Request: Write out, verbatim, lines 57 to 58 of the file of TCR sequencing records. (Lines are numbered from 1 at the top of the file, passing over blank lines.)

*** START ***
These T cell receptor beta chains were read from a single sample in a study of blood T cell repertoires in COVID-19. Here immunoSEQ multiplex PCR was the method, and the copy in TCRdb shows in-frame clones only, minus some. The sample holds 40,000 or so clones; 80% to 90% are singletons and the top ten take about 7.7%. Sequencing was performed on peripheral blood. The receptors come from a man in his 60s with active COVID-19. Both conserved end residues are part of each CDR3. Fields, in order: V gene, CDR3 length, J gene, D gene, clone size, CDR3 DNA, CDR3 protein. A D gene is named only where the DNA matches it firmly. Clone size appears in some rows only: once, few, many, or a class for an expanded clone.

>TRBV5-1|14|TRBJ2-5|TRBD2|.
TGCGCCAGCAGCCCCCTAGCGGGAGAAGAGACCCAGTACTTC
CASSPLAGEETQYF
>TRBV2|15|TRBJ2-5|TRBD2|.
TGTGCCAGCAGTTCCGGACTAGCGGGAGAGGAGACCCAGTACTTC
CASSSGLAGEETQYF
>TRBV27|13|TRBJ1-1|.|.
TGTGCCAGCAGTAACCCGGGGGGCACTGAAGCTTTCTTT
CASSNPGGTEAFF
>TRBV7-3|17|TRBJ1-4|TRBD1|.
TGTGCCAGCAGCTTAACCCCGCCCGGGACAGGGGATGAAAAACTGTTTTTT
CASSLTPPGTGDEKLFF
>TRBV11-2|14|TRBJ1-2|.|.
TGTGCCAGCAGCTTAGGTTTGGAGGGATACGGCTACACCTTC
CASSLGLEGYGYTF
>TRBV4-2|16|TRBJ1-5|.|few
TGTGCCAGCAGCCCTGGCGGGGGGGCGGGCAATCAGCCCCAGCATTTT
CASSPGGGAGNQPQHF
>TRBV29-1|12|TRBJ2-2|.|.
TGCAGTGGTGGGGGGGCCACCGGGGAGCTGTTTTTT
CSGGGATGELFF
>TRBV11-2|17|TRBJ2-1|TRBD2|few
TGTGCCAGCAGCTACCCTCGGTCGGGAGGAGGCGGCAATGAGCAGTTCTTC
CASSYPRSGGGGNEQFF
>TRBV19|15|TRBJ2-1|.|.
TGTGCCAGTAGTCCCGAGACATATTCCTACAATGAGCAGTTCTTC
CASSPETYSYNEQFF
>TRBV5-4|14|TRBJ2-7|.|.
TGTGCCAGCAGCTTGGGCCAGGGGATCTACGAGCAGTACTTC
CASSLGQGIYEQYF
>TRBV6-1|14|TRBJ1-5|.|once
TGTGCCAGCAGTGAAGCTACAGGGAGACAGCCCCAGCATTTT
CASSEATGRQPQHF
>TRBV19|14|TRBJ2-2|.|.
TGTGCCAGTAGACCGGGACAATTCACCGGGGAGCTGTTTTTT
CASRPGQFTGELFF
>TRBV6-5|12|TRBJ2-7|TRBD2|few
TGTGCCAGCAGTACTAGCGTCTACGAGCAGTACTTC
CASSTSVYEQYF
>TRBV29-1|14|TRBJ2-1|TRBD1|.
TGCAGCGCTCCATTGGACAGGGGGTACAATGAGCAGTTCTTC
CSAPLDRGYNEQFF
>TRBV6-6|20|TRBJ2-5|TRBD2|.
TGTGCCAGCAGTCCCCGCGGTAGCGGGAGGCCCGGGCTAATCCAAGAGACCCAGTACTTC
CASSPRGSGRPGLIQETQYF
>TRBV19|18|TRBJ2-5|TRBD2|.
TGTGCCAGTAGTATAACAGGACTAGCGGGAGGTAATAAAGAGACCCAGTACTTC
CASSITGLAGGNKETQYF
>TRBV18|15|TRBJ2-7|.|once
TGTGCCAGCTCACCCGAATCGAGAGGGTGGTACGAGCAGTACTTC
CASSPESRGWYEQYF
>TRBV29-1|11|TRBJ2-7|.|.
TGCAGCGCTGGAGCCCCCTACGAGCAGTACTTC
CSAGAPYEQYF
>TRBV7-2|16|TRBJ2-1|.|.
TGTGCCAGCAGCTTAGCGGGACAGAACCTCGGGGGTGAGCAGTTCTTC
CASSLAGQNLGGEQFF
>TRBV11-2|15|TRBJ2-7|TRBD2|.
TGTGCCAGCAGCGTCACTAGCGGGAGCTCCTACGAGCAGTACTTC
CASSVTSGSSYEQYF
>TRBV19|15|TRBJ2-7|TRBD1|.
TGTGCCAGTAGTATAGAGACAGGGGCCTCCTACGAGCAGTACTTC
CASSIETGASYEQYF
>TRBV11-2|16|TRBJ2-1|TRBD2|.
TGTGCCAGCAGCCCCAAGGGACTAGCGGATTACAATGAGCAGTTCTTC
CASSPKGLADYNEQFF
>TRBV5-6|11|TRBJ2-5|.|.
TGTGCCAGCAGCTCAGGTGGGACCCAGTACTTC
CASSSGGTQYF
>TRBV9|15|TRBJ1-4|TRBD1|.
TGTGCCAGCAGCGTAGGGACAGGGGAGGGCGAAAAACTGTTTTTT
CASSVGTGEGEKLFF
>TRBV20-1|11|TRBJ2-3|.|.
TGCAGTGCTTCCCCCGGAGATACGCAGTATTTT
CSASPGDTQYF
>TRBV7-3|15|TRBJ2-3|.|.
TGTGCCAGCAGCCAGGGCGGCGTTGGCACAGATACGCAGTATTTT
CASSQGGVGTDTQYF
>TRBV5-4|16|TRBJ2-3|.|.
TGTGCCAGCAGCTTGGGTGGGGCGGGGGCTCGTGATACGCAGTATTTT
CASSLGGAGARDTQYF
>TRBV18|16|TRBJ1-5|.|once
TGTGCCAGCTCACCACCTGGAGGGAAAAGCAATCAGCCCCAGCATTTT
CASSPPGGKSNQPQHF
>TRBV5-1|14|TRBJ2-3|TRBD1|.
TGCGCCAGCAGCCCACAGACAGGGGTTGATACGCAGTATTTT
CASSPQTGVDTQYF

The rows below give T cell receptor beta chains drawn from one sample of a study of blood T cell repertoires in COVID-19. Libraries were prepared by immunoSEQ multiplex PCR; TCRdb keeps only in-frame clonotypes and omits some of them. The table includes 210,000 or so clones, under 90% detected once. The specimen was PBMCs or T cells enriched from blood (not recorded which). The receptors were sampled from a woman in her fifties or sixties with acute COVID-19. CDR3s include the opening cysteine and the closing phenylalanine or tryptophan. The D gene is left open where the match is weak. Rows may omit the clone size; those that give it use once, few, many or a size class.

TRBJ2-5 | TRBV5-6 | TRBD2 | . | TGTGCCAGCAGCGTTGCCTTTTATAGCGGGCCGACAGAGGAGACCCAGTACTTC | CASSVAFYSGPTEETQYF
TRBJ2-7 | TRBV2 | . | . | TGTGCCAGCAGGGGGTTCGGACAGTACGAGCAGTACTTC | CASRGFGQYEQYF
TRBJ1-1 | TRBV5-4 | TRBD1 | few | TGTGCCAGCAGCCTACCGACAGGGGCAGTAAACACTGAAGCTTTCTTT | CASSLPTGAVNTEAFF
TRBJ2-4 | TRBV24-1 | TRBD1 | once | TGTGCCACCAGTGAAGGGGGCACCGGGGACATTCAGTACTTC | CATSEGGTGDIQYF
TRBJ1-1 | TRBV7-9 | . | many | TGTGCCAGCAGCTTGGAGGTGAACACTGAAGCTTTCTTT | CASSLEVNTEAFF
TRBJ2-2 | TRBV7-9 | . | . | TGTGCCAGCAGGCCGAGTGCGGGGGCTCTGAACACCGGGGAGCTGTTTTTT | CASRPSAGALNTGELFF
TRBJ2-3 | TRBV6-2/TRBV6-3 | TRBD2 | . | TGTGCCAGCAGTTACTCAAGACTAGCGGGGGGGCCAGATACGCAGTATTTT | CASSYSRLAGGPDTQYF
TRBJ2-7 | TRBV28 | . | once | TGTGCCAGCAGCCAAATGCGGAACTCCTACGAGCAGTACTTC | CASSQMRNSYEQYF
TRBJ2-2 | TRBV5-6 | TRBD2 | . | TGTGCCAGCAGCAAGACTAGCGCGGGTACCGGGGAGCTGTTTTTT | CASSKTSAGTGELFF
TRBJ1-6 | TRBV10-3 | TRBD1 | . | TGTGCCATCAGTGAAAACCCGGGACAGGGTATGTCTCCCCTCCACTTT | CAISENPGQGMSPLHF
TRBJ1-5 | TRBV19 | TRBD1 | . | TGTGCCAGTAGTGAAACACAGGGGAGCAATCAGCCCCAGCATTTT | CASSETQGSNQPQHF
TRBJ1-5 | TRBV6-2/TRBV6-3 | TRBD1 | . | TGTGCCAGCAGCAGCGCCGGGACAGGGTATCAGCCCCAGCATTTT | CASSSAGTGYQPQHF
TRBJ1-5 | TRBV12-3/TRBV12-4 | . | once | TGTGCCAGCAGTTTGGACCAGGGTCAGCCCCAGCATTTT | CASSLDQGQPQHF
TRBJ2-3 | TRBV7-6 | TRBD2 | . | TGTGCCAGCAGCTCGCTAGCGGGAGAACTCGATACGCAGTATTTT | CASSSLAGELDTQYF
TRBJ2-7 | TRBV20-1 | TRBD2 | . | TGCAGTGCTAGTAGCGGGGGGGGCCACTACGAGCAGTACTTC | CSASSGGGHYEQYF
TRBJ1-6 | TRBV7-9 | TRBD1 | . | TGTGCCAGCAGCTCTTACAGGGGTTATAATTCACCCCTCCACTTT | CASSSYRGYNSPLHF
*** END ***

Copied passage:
TGTGCCAGCAGCTTAGCGGGACAGAACCTCGGGGGTGAGCAGTTCTTC
CASSLAGQNLGGEQFF